also, if you could please get a photo - no matter how godawful - of the Big Letter U on the green sign for us, that would be excellent.  the 36" UTAH/US cutout is something else.  Oregon, California and North Carolina are other states which I know did such a thing, and I am sure there are more which I do not know about.
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Re: Adventures in Utah signage
« Reply #66 on: August 30, 2011, 07:16:05 AM »

I like the newer beehives, but they should be cutouts with a border like that.
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Re: Adventures in Utah signage
« Reply #67 on: August 30, 2011, 07:17:37 AM »

So, this is confirmation that state-named shields were phased out between 1976 and 1983. It'd be nice to get an exact year but I don't think I'll be discovering that soon.

my guess is 1978 or shortly thereafter.  a lot of states got rid of state-named shields then, because the MUTCD of 1978 banned the state-named shield.

that said, wasn't I-70 across San Rafael Swell opened in 1986?  there were some state-named shields there in 1998, including one '57-spec at the Fish Lake exit which survived until 2007, and one in Salina ('70 spec) that was the last state-named shield anyone knows of, vanishing sometime in 2008.

also, if you could please get a photo - no matter how godawful - of the Big Letter U on the green sign for us, that would be excellent.  the 36" UTAH/US cutout is something else.  Oregon, California and North Carolina are other states which I know did such a thing, and I am sure there are more which I do not know about.

I-70 was two lanes across the San Rafael Swell by 1984.  I took it back then from US-89 to Moab.
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Re: Adventures in Utah signage
« Reply #68 on: August 30, 2011, 07:52:53 PM »

I like the newer beehives, but they should be cutouts with a border like that.

Actually, the SR-68 and SR-266 shield designs (which first appeared in 2008) are newer than the SR-65/SR-175 design (which first appeared in 2000 or so). Although the former might look pretty close to what we've been using from the 1980s to about ten years ago, there are differences which ultimately make this the better shield over every other design (in my high and mighty opinion, of course).

Appearances aside (though I really think the white outline around the beehive is idiosyncratic and tacky), what I really like about the design that I choose to advocate is how series D numerals are used always. With the outline design, the numerals are more narrow with a three-digit shield than with a two-digit... so why have a three-digit design in the first place?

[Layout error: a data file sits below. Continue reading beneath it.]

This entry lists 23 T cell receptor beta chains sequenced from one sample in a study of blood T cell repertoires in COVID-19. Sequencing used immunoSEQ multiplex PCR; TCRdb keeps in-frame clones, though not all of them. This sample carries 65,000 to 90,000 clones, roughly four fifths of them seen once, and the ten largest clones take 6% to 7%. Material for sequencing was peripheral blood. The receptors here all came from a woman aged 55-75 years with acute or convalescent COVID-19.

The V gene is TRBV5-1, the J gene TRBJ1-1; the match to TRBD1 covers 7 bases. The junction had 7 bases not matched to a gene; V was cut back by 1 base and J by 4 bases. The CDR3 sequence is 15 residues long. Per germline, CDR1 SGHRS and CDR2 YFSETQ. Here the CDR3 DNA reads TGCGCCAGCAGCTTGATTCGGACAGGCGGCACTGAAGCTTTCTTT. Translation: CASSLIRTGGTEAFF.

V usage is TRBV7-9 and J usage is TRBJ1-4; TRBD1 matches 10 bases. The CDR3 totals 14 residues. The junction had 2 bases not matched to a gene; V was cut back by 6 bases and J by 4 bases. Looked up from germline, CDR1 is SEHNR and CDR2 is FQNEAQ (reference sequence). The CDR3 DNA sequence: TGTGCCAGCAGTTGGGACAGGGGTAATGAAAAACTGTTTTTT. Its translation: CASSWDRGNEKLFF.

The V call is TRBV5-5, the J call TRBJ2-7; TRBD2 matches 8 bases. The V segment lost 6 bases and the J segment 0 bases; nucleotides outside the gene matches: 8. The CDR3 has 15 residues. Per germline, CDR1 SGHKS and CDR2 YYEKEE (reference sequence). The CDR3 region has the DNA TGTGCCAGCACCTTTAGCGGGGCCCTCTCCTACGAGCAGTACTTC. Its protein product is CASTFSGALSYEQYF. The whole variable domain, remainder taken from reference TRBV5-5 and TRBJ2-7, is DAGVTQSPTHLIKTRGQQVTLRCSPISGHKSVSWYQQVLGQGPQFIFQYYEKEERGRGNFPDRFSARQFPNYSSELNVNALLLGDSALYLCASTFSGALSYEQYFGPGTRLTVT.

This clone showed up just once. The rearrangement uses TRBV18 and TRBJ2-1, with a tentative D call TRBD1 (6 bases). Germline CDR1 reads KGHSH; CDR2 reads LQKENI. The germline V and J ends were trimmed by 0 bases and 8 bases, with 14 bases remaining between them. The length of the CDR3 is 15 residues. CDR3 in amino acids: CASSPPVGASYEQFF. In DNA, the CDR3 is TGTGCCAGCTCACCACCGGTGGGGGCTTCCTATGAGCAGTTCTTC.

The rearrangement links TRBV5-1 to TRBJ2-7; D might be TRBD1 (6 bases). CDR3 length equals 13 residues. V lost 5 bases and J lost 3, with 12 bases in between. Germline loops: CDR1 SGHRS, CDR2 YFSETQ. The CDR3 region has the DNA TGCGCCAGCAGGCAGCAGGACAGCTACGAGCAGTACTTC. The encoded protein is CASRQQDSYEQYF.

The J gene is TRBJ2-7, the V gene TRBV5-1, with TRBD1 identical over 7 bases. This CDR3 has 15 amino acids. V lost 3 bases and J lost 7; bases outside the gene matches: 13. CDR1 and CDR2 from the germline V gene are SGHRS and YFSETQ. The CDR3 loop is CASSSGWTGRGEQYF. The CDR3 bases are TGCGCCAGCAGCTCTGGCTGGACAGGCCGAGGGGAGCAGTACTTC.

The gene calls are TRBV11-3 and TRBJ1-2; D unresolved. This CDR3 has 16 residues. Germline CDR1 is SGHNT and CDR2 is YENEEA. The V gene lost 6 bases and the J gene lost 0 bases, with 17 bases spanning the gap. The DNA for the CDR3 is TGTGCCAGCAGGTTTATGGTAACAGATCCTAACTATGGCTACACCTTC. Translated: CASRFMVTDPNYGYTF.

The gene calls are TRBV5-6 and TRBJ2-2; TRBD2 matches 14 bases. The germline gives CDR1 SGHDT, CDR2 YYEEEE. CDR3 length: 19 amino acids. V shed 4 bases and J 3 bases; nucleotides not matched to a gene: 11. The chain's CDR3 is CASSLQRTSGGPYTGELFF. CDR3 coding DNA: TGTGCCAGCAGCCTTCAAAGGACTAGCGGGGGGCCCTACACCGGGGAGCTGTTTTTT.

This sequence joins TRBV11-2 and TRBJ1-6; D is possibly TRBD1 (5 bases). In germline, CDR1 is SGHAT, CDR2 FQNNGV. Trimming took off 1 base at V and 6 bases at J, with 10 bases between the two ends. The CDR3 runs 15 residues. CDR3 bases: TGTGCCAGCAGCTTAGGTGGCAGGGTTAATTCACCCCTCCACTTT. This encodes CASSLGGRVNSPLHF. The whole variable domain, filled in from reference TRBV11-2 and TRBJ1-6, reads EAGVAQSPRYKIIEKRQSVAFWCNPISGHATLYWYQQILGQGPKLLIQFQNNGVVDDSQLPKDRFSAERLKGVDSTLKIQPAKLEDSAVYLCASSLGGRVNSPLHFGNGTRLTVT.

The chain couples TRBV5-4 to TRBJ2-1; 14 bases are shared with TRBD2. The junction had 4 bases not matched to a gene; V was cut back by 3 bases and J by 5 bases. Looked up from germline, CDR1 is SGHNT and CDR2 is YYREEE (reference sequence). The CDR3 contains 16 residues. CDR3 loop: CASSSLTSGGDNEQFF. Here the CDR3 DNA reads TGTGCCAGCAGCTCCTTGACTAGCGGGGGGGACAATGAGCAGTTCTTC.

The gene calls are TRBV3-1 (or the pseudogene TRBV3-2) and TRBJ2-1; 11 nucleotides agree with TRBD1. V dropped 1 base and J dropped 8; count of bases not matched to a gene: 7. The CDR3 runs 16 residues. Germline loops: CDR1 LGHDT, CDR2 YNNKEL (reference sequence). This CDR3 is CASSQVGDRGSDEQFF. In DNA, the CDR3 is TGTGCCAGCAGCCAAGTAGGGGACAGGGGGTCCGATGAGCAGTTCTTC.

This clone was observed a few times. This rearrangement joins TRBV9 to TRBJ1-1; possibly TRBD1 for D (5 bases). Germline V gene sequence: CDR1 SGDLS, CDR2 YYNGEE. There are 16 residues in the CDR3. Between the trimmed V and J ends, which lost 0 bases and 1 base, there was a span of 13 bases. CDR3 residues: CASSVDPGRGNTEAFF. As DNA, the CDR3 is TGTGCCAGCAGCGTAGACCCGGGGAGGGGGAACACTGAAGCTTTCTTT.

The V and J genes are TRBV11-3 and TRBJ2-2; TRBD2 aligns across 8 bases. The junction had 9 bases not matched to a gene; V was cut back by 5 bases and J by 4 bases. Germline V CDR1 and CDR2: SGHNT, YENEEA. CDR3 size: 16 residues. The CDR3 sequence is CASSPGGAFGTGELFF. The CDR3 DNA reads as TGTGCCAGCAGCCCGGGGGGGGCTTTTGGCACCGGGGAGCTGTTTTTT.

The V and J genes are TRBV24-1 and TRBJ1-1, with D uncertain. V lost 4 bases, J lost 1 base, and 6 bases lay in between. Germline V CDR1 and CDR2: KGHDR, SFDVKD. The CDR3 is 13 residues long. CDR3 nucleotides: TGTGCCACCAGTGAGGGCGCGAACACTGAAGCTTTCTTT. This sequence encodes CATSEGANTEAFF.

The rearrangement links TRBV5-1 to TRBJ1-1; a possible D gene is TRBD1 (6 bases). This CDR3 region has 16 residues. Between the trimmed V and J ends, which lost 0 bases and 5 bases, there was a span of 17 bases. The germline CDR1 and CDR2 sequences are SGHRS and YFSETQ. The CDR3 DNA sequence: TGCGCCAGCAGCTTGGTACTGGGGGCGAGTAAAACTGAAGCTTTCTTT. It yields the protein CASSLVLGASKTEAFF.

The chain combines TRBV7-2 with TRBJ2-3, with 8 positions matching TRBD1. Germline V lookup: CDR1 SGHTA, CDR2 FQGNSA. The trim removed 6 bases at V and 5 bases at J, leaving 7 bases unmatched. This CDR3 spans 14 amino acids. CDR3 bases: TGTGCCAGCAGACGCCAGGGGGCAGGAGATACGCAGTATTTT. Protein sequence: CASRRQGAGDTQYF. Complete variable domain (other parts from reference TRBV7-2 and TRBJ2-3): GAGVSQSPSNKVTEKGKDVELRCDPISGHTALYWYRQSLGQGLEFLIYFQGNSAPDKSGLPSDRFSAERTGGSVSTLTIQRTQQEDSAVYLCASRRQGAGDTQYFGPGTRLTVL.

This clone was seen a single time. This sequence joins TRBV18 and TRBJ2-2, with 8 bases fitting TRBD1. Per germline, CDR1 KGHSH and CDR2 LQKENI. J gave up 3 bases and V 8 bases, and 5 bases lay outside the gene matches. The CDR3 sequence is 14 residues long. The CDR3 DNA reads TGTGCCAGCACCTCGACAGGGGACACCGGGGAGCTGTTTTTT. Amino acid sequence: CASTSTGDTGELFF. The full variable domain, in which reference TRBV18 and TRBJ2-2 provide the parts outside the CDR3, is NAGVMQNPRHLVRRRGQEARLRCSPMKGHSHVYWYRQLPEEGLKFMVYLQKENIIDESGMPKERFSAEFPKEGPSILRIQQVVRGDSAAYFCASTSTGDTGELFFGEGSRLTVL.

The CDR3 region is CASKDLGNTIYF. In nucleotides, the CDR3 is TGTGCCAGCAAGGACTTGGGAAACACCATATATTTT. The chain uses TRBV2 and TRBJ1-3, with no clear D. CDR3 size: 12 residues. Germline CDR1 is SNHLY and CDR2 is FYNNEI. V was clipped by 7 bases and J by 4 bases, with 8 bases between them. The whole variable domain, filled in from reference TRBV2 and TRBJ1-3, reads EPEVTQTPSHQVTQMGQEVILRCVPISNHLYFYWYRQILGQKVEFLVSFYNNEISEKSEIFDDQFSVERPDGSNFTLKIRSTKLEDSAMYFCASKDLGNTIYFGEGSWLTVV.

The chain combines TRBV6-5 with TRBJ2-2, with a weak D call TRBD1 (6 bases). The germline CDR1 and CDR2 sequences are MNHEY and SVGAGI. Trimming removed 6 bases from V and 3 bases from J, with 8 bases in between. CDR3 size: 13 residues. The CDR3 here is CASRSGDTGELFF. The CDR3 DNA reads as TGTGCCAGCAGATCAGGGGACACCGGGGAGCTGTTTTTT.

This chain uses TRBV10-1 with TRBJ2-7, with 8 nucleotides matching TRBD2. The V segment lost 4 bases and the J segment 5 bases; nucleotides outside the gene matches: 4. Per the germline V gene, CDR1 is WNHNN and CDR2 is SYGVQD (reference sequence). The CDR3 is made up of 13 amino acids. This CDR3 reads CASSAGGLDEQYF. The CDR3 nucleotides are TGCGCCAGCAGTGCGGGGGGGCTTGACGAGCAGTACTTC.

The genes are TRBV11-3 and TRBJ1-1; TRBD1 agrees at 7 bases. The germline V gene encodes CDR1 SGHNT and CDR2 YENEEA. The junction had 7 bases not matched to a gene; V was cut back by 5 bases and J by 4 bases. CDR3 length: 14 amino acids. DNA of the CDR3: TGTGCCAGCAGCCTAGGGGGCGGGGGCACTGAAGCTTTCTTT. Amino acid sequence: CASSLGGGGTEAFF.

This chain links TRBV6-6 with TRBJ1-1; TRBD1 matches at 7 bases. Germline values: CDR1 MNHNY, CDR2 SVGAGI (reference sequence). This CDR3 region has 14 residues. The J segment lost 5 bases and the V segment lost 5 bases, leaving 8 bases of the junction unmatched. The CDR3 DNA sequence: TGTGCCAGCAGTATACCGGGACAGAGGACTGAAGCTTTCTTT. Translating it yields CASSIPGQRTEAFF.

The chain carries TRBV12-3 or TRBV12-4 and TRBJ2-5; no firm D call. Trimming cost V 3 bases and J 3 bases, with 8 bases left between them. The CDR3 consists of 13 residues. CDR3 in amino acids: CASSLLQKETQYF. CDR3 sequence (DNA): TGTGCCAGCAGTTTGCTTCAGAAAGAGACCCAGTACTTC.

So, this is confirmation that state-named shields were phased out between 1976 and 1983. It'd be nice to get an exact year but I don't think I'll be discovering that soon.

my guess is 1978 or shortly thereafter.  a lot of states got rid of state-named shields then, because the MUTCD of 1978 banned the state-named shield.

that said, wasn't I-70 across San Rafael Swell opened in 1986?  there were some state-named shields there in 1998, including one '57-spec at the Fish Lake exit which survived until 2007, and one in Salina ('70 spec) that was the last state-named shield anyone knows of, vanishing sometime in 2008.

also, if you could please get a photo - no matter how godawful - of the Big Letter U on the green sign for us, that would be excellent.  the 36" UTAH/US cutout is something else.  Oregon, California and North Carolina are other states which I know did such a thing, and I am sure there are more which I do not know about.

I-70 was two lanes across the San Rafael Swell by 1984.  I took it back then from US-89 to Moab.

Here's a photo just east of the San Rafael Swell in 1971.



Two lanes in total. Really, all this confirms is that the freeway was open at Fremont Junction in 1971, but it's definitely possible that it was open through the swell at that time as well (or perhaps a portion of it).

So, this is confirmation that state-named shields were phased out between 1976 and 1983. It'd be nice to get an exact year but I don't think I'll be discovering that soon.

my guess is 1978 or shortly thereafter.  a lot of states got rid of state-named shields then, because the MUTCD of 1978 banned the state-named shield.

that said, wasn't I-70 across San Rafael Swell opened in 1986?  there were some state-named shields there in 1998, including one '57-spec at the Fish Lake exit which survived until 2007, and one in Salina ('70 spec) that was the last state-named shield anyone knows of, vanishing sometime in 2008.

also, if you could please get a photo - no matter how godawful - of the Big Letter U on the green sign for us, that would be excellent.  the 36" UTAH/US cutout is something else.  Oregon, California and North Carolina are other states which I know did such a thing, and I am sure there are more which I do not know about.

Here's that photo. I-15 at the US-89/US-91 junction north of Salt Lake City.

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Re: Adventures in Utah signage
« Reply #69 on: October 30, 2011, 02:44:45 AM »



Old US-40 between Wendover and Knolls. There is a stretch between mile 2 and mile 12 (thereabout) that is in horrendous shape; the road is so bumpy that travel over 15 mph is prohibitive. Other than that, the rest of old roadway is in passable condition. I went twice the pre-1995 speed limit without any problem (hope that was euphemistic enough).